New Report Finds Biased Coverage of Immigration at the New York Times
March 18, 2013
A new report by the Center for Immigration Studies shows that the
New York Times
's coverage of one of the most pressing social issues, U.S. immigration policy, is flawed by ideological bias that frames illegal immigrants as a vulnerable class to be protected against critics whose motivation is rooted in racism.
The report claims, "Thus conceived as a clash of noble strivers versus snarling nativists, illegal immigration at the
is not subjected to the rigorous analysis of costs and benefits that, under basic rules of journalism, should be applied to any major issue of public policy."
The complete report,
All the News That Fits: Ideologically Skewed Coverage of Immigration at the New York Times
, shows how
reporters confine their immigration coverage to a narrow, ideological frame. It can be found online at:
It notes, for example, that while the
has done admirable investigative work in exposing abuse of illegal immigrants, "she appears incapable of acknowledging the accumulating costs imposed on society by the influx of millions of poor, poorly educated, and unskilled immigrants, many of them in the country illegally."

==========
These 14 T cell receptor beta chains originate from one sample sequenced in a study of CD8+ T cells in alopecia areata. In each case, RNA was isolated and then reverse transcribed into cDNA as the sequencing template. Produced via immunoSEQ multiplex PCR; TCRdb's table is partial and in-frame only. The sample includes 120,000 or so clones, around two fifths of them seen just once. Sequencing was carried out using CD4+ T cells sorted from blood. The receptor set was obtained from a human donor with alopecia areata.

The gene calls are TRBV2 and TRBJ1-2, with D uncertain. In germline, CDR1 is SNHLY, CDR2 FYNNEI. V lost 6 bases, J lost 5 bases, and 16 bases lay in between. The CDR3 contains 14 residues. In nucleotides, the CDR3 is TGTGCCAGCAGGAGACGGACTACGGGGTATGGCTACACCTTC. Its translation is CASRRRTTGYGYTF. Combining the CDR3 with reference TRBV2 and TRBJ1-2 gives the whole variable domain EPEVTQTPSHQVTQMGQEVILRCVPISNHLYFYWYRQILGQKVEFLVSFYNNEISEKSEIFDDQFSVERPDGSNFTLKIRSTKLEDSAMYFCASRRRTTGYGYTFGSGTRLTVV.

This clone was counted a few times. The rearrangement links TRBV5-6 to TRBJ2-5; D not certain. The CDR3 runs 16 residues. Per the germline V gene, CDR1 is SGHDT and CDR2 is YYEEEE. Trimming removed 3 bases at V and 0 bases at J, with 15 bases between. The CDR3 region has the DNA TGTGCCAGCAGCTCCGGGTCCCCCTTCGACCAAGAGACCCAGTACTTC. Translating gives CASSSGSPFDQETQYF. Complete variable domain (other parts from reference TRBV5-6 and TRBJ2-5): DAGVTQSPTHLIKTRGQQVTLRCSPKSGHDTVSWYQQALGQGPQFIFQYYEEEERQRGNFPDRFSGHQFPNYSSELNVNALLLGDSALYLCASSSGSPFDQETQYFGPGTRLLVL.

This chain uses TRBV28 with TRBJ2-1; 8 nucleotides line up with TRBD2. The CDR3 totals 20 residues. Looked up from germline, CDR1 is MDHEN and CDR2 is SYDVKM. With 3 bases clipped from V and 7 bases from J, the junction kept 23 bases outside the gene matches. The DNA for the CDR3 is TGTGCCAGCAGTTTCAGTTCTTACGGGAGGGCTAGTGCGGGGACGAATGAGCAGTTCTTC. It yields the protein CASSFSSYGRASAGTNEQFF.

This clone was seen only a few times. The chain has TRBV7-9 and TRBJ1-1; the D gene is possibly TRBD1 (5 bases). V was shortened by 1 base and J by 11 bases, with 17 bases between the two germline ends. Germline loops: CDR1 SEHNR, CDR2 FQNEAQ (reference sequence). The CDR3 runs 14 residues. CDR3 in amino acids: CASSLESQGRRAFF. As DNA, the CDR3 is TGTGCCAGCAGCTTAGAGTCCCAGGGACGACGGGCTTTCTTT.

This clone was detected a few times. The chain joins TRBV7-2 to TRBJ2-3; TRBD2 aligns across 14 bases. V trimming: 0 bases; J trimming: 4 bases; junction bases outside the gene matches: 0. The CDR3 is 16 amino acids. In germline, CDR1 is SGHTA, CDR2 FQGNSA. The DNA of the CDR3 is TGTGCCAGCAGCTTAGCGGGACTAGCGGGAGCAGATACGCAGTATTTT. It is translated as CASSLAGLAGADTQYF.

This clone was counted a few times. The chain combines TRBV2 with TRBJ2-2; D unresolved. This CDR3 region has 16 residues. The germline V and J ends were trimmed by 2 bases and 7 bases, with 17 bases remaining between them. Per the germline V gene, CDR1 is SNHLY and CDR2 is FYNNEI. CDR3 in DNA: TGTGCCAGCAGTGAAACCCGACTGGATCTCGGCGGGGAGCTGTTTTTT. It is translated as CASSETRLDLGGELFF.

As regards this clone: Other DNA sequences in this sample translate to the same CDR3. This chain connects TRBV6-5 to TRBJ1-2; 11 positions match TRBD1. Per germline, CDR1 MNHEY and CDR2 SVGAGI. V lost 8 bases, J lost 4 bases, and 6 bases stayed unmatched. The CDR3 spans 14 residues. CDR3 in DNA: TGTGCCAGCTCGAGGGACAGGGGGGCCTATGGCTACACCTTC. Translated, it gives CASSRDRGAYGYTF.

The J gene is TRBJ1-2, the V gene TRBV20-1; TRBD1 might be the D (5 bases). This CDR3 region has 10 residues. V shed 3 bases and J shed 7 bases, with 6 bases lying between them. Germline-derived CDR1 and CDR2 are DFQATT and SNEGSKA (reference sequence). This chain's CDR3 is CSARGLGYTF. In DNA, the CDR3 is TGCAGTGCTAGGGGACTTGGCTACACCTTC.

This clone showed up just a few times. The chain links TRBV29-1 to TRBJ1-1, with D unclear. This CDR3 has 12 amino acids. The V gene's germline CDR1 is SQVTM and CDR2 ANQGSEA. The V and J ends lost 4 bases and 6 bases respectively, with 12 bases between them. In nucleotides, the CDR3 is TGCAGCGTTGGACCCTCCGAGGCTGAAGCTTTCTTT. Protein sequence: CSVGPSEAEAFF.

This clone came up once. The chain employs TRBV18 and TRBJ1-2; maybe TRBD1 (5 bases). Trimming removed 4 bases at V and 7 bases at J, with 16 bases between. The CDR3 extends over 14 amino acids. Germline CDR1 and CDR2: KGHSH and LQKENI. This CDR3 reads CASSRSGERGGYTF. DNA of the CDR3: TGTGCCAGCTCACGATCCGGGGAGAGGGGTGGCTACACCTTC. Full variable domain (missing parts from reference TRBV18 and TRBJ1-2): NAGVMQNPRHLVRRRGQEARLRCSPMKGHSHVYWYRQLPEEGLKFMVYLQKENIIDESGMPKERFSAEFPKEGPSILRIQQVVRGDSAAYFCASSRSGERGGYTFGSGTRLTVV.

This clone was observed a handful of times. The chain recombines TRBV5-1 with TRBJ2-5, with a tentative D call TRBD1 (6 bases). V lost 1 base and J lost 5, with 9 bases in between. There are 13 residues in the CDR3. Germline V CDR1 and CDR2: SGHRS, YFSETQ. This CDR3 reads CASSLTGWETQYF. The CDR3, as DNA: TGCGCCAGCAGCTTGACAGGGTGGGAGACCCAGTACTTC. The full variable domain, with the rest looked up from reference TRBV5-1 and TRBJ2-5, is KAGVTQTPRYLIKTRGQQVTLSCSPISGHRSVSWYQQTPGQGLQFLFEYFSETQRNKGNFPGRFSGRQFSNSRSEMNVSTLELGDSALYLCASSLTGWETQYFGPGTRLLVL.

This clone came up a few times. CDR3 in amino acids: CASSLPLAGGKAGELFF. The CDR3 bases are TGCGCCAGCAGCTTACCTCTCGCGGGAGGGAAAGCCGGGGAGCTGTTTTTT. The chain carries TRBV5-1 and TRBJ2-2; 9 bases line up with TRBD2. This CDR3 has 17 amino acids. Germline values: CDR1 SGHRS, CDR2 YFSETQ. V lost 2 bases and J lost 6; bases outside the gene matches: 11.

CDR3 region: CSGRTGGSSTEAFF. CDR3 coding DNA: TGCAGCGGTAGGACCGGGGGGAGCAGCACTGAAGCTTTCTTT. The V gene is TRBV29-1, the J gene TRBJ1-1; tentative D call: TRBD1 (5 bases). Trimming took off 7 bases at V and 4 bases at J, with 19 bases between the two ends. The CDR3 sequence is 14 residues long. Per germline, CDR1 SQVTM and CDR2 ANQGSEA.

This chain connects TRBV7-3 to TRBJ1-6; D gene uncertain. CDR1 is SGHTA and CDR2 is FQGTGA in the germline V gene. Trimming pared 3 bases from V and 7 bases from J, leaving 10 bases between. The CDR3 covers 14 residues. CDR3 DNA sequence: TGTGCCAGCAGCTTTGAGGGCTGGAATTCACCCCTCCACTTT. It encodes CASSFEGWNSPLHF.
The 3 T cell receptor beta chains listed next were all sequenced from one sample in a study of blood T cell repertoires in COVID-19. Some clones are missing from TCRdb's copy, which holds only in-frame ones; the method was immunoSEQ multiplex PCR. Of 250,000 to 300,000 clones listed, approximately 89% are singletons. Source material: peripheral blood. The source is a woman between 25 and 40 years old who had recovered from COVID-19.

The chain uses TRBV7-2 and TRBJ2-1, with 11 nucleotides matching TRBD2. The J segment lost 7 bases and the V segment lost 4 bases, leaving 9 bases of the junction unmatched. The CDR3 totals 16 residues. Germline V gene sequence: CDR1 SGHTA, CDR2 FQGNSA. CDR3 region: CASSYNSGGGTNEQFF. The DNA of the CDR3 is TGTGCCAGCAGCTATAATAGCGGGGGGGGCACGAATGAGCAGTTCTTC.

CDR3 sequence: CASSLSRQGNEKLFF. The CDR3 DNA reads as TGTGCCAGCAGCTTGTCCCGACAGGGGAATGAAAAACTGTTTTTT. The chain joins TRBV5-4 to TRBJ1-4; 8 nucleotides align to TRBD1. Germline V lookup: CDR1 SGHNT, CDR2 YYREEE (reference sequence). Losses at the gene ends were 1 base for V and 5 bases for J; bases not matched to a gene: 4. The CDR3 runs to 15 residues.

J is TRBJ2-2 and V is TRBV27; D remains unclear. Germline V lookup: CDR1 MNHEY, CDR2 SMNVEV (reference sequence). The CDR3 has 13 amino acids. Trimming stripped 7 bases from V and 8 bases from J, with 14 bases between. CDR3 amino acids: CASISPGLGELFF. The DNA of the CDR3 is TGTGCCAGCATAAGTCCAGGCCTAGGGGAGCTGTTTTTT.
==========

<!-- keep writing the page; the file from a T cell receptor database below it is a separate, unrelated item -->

The paper's coverage of immigration is an example of the problem identified by
, the first public editor at the
New York Times
. He wrote that when it comes to coverage of social issues, "if you think the
plays it down the middle … you've been reading the paper with your eyes closed."
The new report's author, former reporter and Pulitzer Prize winner
, likens the
immigration coverage to notorious previous failures at the paper, including its work on the national savings and loan scandal in the 1980s, the defeat of the Nicaraguan Sandinistas in 1990, and fabricated rape accusations against
lacrosse players in 2006.
In all three of those instances, Kammer writes, the
coverage was so constricted by a rigid ideological frame that reporters suspended the skepticism and independent judgment that are essential to solid journalism.
Finding the same flaws in the
immigration coverage, Kammer concludes that its failure "affects not only public opinion but also the work of reporters around the country who might otherwise look more deeply into a story of great complexity and profound consequences."
The Center for Immigration Studies is an independent, non-partisan, non-profit, research organization. Since its founding in 1985, the Center has pursued a single mission – providing immigration policymakers, the academic community, news media, and concerned citizens with reliable information about the social, economic, environmental, security, and fiscal consequences of legal and illegal immigration into the United States.
CONTACT: Marguerite Telford
SOURCE Center for Immigration Studies